Annual Bird Walk and Count in Norwich


Submitted 12 days ago
Created by
Demo sofronas

An annual count of birds for the Vermont center of Ecostudies

The annual Bird walk took place in Norwich the other day. The weather was a bit iffy with pouring rain just as the walk was about to begin. I was not able to attend the event but reached out to Chris Rimmer, a longtime Norwich resident and director of Vermont center for  Ecostudies, for a report of the bird sightings and counts.  The Cover photo credit belongs to Kent McFarland.

This photo credit goes to Jim Block and is from the 2010 bird count event

New Year's morning found 11 intrepid birders gathering in front of Dan and Whit's General Store in Norwich, braving rain showers and an inch-plus of fresh, wet snow to ring in 2019.  They were participating in the annual Hanover-Norwich Christmas Bird Count, whereby every bird seen or heard is tallied within a 15-mile diameter circle. 

The group spent 90 minutes scouring thickets, woods and feeders along a route that followed the popular 1.5-mile "Dan and Whit's loop",  from Hopson Road, detouring slightly through Warner Meadows and along Bloody Brook, up to Elm Street, and down Elm back to Dan and Whit's.

The showers ended just before we began, and clearing skies were accompanied by a rising northwest wind, which kept avian activity on the quiet side. However, human spirits were high, and we managed to find 12 species, which included the expected cast of local winter residents. Six White-throated Sparrows were noteworthy, as this "half-hardy" species normally winters south of the Upper Valley.

Click here for National Audubon Christmas Bird count site photos:




Pine Grosbeak (Pinicola Enucleator) credit for photo goes to Kent McFarland




Our full list included:

Rock Pigeon -- 4
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Mourning Dove -- 6
Downy Woodpecker -- 3
Hairy Woodpecker -- 1
American Crow -- 1
Black-capped Chickadee -- 12
Tufted Titmouse -- 3
White-breasted Nuthatch -- 3
Dark-eyed Junco -- 4
White-throated Sparrow -- 6
Northern Cardinal -- 6
House Sparrow -- 15


Wild Turkeys at bird feeder (photo credit goes to Kent McFarland)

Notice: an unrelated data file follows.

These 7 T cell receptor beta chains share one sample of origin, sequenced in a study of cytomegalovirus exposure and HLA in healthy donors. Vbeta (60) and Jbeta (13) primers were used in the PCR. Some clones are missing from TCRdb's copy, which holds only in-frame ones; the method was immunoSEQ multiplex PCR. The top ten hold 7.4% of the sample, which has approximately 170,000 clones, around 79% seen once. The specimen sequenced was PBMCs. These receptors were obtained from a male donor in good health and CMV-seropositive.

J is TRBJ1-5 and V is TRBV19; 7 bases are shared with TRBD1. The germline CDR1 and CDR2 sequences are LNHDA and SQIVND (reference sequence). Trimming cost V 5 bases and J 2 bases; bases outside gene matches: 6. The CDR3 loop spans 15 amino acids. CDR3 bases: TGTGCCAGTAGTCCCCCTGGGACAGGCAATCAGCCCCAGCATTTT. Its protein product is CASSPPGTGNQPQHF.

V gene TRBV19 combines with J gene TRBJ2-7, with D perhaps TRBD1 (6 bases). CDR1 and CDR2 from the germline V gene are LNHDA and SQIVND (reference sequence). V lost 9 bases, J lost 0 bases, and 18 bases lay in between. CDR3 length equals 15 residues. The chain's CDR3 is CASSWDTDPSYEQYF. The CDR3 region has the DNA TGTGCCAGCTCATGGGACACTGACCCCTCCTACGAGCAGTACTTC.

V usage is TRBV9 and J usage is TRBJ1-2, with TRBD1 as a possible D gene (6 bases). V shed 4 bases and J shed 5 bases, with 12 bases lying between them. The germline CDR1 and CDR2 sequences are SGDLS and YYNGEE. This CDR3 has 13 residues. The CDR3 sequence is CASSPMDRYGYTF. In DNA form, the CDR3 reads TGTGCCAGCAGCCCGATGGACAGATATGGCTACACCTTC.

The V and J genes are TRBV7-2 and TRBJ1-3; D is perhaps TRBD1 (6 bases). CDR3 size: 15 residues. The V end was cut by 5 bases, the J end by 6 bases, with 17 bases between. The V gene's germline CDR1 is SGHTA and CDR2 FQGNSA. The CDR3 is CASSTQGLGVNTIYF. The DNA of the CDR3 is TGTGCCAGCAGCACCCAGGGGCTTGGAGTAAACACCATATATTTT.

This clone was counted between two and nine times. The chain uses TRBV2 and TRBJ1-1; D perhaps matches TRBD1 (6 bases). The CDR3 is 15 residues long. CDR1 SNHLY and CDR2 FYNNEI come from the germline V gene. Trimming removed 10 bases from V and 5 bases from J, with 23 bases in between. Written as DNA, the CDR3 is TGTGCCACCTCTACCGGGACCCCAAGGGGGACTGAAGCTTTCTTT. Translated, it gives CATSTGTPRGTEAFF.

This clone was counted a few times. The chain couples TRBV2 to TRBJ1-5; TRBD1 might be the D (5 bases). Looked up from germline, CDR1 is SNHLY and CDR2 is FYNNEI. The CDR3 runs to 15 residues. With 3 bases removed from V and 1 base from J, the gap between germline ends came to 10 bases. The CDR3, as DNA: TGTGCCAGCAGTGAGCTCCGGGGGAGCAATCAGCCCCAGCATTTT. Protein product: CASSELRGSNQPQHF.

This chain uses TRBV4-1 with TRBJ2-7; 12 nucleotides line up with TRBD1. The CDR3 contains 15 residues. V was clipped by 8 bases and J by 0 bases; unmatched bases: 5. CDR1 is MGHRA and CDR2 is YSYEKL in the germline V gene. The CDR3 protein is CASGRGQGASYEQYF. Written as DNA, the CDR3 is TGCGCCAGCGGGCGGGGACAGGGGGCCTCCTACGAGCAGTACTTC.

This outing unofficially kicked off Norwich 2019 Year of the Bird, which is an informal effort to document 175 different species of bird  within the town's borders during calendar year 2019.

Chris Rimmer, a longtime Norwich resident and director of Vermont Center for Ecostudies, led the New Year's Day bird walk and will coordinate this townwide birding quest. Chris has set his own personal goal of identifying 150 species in Norwich during 2019, and he "challenges" others birding in our town to add to that total, letting him know about any exciting avian finds.

The platform for keeping track of Norwich's yearlong sightings will be Vermont eBird, a real-time, online checklist program that has revolutionized how the birding community reports and accesses information about birds. Launched in 2002 by the Cornell Lab of Ornithology and National Audubon Society, 2019 marks the 15-year anniversary of Vermont eBird, which is managed by VCE and is the very first state portal for eBird.

In just a decade-and-a-half, the checklists that bird watchers have shared have helped make Vermont eBird the largest citizen science biodiversity project in the state and around the world. To date, 6,660 Vermont eBirders have submitted over 274,500 checklists, representing all 384 species of birds ever reported from Vermont! Worldwide, more than 390,000 eBirders have submitted over 500 million bird sightings on nearly 28 million complete checklists, representing 10,371 species across every country on earth!

Details will be forthcoming about Norwich 2019 Year of the Bird and how Norwich residents (or visitors) can participate. For now, the New Year's Day outing was fun, educational and informative. Final numbers for the larger Hanover-Norwich Christmas Bird Count are still being tallied, but it so far appears to be a fairly "normal" year, though everyone can't help but notice the large numbers of Wild Turkeys scratching about fields, woodlands and under feeders. Scattered flocks of nomadic northern finches like Pine Grosbeaks, Evening Grosbeaks, and Pine Siskins are here from Canada, so keep an eye out for them!

Chris Rimmer
Vermont Center for Ecostudies
PO Box 420 | Norwich, Vermont 05055
802.649.1431 x202
















































































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